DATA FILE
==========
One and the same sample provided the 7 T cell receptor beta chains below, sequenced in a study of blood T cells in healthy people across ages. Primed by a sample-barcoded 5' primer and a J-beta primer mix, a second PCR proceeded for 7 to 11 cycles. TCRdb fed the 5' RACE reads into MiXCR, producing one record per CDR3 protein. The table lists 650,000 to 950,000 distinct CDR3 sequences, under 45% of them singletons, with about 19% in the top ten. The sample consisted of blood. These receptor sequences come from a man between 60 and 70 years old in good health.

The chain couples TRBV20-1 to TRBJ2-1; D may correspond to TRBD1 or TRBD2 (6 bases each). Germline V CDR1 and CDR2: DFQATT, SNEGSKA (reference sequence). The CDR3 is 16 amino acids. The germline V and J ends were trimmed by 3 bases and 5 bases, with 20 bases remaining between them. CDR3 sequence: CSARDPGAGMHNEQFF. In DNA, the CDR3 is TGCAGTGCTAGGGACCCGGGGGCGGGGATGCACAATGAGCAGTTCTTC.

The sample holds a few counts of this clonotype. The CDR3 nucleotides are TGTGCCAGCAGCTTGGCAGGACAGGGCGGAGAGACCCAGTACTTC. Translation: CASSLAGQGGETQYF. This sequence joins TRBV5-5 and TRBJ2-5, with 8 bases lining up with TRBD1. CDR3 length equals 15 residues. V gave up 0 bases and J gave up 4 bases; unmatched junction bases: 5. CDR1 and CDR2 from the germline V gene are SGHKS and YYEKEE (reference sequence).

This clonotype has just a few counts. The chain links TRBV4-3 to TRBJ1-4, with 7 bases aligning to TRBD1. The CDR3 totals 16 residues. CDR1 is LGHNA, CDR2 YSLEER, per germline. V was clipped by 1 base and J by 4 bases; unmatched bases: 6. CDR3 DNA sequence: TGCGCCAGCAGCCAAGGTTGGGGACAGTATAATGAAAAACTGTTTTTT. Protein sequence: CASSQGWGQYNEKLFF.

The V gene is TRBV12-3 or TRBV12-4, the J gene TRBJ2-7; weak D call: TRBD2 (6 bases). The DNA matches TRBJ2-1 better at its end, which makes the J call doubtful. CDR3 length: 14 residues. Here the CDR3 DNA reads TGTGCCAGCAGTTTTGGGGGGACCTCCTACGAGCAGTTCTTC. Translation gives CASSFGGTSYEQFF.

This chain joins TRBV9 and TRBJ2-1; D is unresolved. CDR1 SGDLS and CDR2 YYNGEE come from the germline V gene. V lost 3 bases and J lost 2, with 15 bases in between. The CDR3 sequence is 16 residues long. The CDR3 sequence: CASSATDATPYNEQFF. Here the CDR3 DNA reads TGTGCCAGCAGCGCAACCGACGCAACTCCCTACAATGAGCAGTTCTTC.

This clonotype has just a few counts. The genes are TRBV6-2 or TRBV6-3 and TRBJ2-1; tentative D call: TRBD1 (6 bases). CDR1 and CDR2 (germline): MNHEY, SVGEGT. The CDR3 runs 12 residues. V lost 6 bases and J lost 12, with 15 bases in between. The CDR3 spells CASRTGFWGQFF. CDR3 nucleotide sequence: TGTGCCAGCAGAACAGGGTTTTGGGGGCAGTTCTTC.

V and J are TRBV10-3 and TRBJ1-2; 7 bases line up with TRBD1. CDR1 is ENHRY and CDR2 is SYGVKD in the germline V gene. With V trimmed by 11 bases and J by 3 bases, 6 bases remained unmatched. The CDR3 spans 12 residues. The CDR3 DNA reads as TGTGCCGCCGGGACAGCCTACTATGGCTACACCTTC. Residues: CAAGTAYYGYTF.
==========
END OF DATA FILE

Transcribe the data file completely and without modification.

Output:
One and the same sample provided the 7 T cell receptor beta chains below, sequenced in a study of blood T cells in healthy people across ages. Primed by a sample-barcoded 5' primer and a J-beta primer mix, a second PCR proceeded for 7 to 11 cycles. TCRdb fed the 5' RACE reads into MiXCR, producing one record per CDR3 protein. The table lists 650,000 to 950,000 distinct CDR3 sequences, under 45% of them singletons, with about 19% in the top ten. The sample consisted of blood. These receptor sequences come from a man between 60 and 70 years old in good health.

The chain couples TRBV20-1 to TRBJ2-1; D may correspond to TRBD1 or TRBD2 (6 bases each). Germline V CDR1 and CDR2: DFQATT, SNEGSKA (reference sequence). The CDR3 is 16 amino acids. The germline V and J ends were trimmed by 3 bases and 5 bases, with 20 bases remaining between them. CDR3 sequence: CSARDPGAGMHNEQFF. In DNA, the CDR3 is TGCAGTGCTAGGGACCCGGGGGCGGGGATGCACAATGAGCAGTTCTTC.

The sample holds a few counts of this clonotype. The CDR3 nucleotides are TGTGCCAGCAGCTTGGCAGGACAGGGCGGAGAGACCCAGTACTTC. Translation: CASSLAGQGGETQYF. This sequence joins TRBV5-5 and TRBJ2-5, with 8 bases lining up with TRBD1. CDR3 length equals 15 residues. V gave up 0 bases and J gave up 4 bases; unmatched junction bases: 5. CDR1 and CDR2 from the germline V gene are SGHKS and YYEKEE (reference sequence).

This clonotype has just a few counts. The chain links TRBV4-3 to TRBJ1-4, with 7 bases aligning to TRBD1. The CDR3 totals 16 residues. CDR1 is LGHNA, CDR2 YSLEER, per germline. V was clipped by 1 base and J by 4 bases; unmatched bases: 6. CDR3 DNA sequence: TGCGCCAGCAGCCAAGGTTGGGGACAGTATAATGAAAAACTGTTTTTT. Protein sequence: CASSQGWGQYNEKLFF.

The V gene is TRBV12-3 or TRBV12-4, the J gene TRBJ2-7; weak D call: TRBD2 (6 bases). The DNA matches TRBJ2-1 better at its end, which makes the J call doubtful. CDR3 length: 14 residues. Here the CDR3 DNA reads TGTGCCAGCAGTTTTGGGGGGACCTCCTACGAGCAGTTCTTC. Translation gives CASSFGGTSYEQFF.

This chain joins TRBV9 and TRBJ2-1; D is unresolved. CDR1 SGDLS and CDR2 YYNGEE come from the germline V gene. V lost 3 bases and J lost 2, with 15 bases in between. The CDR3 sequence is 16 residues long. The CDR3 sequence: CASSATDATPYNEQFF. Here the CDR3 DNA reads TGTGCCAGCAGCGCAACCGACGCAACTCCCTACAATGAGCAGTTCTTC.

This clonotype has just a few counts. The genes are TRBV6-2 or TRBV6-3 and TRBJ2-1; tentative D call: TRBD1 (6 bases). CDR1 and CDR2 (germline): MNHEY, SVGEGT. The CDR3 runs 12 residues. V lost 6 bases and J lost 12, with 15 bases in between. The CDR3 spells CASRTGFWGQFF. CDR3 nucleotide sequence: TGTGCCAGCAGAACAGGGTTTTGGGGGCAGTTCTTC.

V and J are TRBV10-3 and TRBJ1-2; 7 bases line up with TRBD1. CDR1 is ENHRY and CDR2 is SYGVKD in the germline V gene. With V trimmed by 11 bases and J by 3 bases, 6 bases remained unmatched. The CDR3 spans 12 residues. The CDR3 DNA reads as TGTGCCGCCGGGACAGCCTACTATGGCTACACCTTC. Residues: CAAGTAYYGYTF.